When the Douglas DC-3 entered service with American Airlines, Adolf Hitler was in power in Germany, Jesse Owens was the fastest man in the world and the history of powered flight was barely three decades old.
Seventy-six years later, the two-engined airliner and cargo plane – with its distinctive rumbling sound – is still a regular sight in our skies. And not just for air shows or charter scenic flights; DC-3s, and their military version the C-47, are still serving as freighters and airliners.
Last May saw the longest running production for a military jet finally end – the Soviet Union’s MiG-21, an interceptor capable of flying at twice the speed of sound and whose delta shape became an icon of Cold War crises and superpower proxy wars. It first flew in 1959, and was later produced in China.
When so few aircraft outlast the lives of their designers, what qualities set old-timers like the DC-3 and the MiG-21 apart? Here, Royal Aeronautical Society Head of Research Keith Hayward and design writer Jonathan Glancey outline the five rules every classic should have.
Rule one: Be adaptable and flexible
Launched in 1969, the Harrier jump jet typifies this rule, says Glancey. “It remains in service with the US Marine Corps – beginning its days as a last ditch Cold War interceptor based as close as possible to the East German border, and ending its RAF days as a sophisticated patrol-and-strike aircraft in Afghanistan.”
Adaptability and flexibility is also key with civilian aircraft. “Most modern civil aircraft are now designed with further developments in mind, as well as sharing features and parts to reduce training and operational costs,” says Hayward. “Airbus is probably more successful in this respect as a family than Boeing has been.”
Rule two: Be easy to fly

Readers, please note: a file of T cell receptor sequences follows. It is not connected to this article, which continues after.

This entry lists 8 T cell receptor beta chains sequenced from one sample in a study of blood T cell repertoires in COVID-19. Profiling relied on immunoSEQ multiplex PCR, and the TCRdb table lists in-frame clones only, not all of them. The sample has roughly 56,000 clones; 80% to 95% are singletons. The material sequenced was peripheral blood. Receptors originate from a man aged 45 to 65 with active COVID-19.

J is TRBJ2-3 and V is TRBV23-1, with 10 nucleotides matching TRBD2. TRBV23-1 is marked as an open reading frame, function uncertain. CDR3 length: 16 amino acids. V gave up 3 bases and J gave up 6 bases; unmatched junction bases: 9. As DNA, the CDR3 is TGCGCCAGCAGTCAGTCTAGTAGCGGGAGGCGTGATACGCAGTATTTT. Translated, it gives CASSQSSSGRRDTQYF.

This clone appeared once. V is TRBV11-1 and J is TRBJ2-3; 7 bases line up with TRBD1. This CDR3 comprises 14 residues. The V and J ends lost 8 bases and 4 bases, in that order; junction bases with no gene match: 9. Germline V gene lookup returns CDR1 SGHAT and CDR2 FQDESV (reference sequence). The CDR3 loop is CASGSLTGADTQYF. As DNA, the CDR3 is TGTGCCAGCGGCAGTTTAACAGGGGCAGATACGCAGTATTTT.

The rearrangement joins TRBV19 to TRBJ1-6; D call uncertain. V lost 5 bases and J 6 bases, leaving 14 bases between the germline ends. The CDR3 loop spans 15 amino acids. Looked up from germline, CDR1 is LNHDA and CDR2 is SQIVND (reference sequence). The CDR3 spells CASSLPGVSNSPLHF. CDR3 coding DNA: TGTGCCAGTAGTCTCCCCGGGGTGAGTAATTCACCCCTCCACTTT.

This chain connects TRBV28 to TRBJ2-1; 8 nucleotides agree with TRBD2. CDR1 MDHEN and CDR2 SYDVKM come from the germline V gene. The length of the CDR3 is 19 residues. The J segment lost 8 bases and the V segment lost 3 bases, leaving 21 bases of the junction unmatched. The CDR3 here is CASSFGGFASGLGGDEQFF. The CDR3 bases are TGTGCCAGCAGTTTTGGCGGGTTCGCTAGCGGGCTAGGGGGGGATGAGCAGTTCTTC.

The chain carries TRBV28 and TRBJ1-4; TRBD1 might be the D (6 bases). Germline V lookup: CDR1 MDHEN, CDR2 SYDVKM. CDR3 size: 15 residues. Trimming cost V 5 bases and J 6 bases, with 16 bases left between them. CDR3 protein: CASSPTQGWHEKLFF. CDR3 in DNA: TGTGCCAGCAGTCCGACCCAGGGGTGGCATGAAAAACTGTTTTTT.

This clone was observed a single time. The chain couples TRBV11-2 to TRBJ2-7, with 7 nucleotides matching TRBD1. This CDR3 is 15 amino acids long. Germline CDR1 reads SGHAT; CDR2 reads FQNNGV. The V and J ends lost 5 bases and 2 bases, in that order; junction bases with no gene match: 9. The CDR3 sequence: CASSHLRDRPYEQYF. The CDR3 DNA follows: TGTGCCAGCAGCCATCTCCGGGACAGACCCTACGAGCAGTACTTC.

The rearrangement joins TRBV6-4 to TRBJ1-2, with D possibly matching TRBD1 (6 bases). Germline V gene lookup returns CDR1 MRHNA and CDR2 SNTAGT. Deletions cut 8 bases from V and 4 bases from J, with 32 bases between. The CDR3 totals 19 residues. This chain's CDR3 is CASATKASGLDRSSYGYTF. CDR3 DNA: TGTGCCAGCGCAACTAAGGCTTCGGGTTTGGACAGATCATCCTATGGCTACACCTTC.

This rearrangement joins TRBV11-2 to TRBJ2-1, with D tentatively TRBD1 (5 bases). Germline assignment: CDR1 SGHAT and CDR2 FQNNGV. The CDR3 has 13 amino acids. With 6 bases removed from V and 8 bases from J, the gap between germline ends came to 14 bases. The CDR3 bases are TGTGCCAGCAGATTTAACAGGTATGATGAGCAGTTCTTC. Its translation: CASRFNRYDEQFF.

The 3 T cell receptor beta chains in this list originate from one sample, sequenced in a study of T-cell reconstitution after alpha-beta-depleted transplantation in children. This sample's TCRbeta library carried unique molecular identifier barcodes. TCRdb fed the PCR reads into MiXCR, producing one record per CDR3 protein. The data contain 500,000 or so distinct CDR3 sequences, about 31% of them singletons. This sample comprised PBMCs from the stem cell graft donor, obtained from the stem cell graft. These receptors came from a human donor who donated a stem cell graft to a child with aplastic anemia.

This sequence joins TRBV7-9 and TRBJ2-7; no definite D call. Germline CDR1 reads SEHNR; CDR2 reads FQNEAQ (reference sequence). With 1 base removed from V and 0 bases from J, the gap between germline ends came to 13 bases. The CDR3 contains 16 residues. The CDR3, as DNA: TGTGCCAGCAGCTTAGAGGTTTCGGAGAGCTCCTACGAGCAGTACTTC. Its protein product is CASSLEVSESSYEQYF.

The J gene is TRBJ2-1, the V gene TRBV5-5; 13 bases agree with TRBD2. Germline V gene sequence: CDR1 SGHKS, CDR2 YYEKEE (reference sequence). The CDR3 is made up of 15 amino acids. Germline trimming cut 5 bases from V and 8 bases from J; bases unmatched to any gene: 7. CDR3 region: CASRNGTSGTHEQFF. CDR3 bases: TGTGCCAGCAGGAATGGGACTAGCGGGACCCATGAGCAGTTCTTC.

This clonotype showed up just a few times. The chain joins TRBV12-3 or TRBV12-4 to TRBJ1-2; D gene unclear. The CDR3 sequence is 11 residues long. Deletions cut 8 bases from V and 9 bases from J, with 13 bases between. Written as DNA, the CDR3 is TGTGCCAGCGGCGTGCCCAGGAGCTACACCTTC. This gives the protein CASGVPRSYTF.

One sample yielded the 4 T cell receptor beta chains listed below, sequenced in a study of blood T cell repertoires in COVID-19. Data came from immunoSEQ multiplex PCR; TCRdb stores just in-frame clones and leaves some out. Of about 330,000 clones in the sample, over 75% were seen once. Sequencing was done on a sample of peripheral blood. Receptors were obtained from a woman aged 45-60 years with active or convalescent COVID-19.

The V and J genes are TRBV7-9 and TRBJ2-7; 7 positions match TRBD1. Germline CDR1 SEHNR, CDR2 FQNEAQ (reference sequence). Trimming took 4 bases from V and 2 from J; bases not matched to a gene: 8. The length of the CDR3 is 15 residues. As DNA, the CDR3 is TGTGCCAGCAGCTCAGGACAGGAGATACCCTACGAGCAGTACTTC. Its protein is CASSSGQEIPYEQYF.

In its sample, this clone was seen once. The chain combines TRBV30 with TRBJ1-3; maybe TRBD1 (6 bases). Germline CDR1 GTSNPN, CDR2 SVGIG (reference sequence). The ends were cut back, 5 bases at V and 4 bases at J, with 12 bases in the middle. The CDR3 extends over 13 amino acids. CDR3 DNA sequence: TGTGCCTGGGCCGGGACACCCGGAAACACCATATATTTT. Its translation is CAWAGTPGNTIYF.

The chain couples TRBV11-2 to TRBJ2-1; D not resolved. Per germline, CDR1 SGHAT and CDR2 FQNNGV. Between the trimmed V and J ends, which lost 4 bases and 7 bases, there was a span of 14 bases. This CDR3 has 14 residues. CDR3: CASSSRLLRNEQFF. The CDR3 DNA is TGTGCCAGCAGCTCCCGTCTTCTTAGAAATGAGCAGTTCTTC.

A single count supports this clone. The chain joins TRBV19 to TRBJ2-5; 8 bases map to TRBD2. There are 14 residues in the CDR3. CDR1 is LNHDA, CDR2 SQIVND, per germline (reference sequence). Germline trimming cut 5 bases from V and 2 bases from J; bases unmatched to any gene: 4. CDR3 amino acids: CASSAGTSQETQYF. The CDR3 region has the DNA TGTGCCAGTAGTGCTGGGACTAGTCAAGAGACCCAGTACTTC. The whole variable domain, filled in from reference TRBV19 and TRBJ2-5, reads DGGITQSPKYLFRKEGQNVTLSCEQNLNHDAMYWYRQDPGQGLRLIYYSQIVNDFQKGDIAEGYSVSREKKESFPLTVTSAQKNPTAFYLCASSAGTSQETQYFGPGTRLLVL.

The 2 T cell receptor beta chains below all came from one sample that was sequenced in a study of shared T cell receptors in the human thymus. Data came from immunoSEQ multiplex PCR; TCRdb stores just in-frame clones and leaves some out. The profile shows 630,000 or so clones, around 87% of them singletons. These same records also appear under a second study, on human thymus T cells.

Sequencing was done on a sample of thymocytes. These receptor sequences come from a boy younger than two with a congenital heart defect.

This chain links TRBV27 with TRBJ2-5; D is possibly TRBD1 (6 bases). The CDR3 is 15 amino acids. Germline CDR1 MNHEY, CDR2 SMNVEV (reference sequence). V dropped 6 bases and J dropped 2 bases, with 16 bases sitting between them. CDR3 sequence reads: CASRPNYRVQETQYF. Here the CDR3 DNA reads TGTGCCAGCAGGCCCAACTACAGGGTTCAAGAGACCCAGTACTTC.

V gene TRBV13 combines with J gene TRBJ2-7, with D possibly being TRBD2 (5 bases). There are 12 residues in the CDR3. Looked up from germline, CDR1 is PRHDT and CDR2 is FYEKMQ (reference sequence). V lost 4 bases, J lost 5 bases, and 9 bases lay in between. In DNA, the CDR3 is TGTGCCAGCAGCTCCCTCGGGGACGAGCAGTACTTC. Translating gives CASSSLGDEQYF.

"Aircraft that stand the test of time tend to be simple and reassuring machines to fly,” says Glancey. “This means reliable engines, smooth, precise controls and crystal-clear instruments that are easy to reach or see – especially when upside down, in combat, in unfamiliar conditions and emergencies. “
Hayward agrees. “[The] basic principle is that the design must fulfil basic objectives of its ‘market’,” he says. “Military aircraft fully meets mission requirements, with high chance of bringing crew back alive; an airliner makes money for airline, ditto passengers and crew safely delivered on a regular basis.”
Rule three: Be resilient
“The B-52 – which entered service in 1955 and is expected to fly until at least 2040 – has and will outlast other bombers because it has solid basic design qualities, structural resilience, and simply no better bomb truck has turned up since,” Hayward says.
“Aircraft like the Lockheed F-104 Starfighter and the Convair B-58 Hustler supersonic bomber might have been fast, furious and downright thrilling to fly on a good day,” says Glancey, “yet both have accident rates to match: the Starfighter was known as the ‘Widowmaker’, while a fifth of all Hustlers were lost to accidents.”
Rule four – Be easy to maintain
“If you can keep a veteran MG car on the road, you should be able to service and maintain a Tiger Moth, more or less,” says Glancey. “No one likes a cantankerous aircraft not least because its safety – the crew’s safety, your safety – turns on the machine behaving impeccably. As air passengers used to say in the States – ‘If it’s not Boeing, I’m not going.’ Boeing, along with other US manufacturers, made aircraft that were comfortable, reliable, safe and easy to maintain.”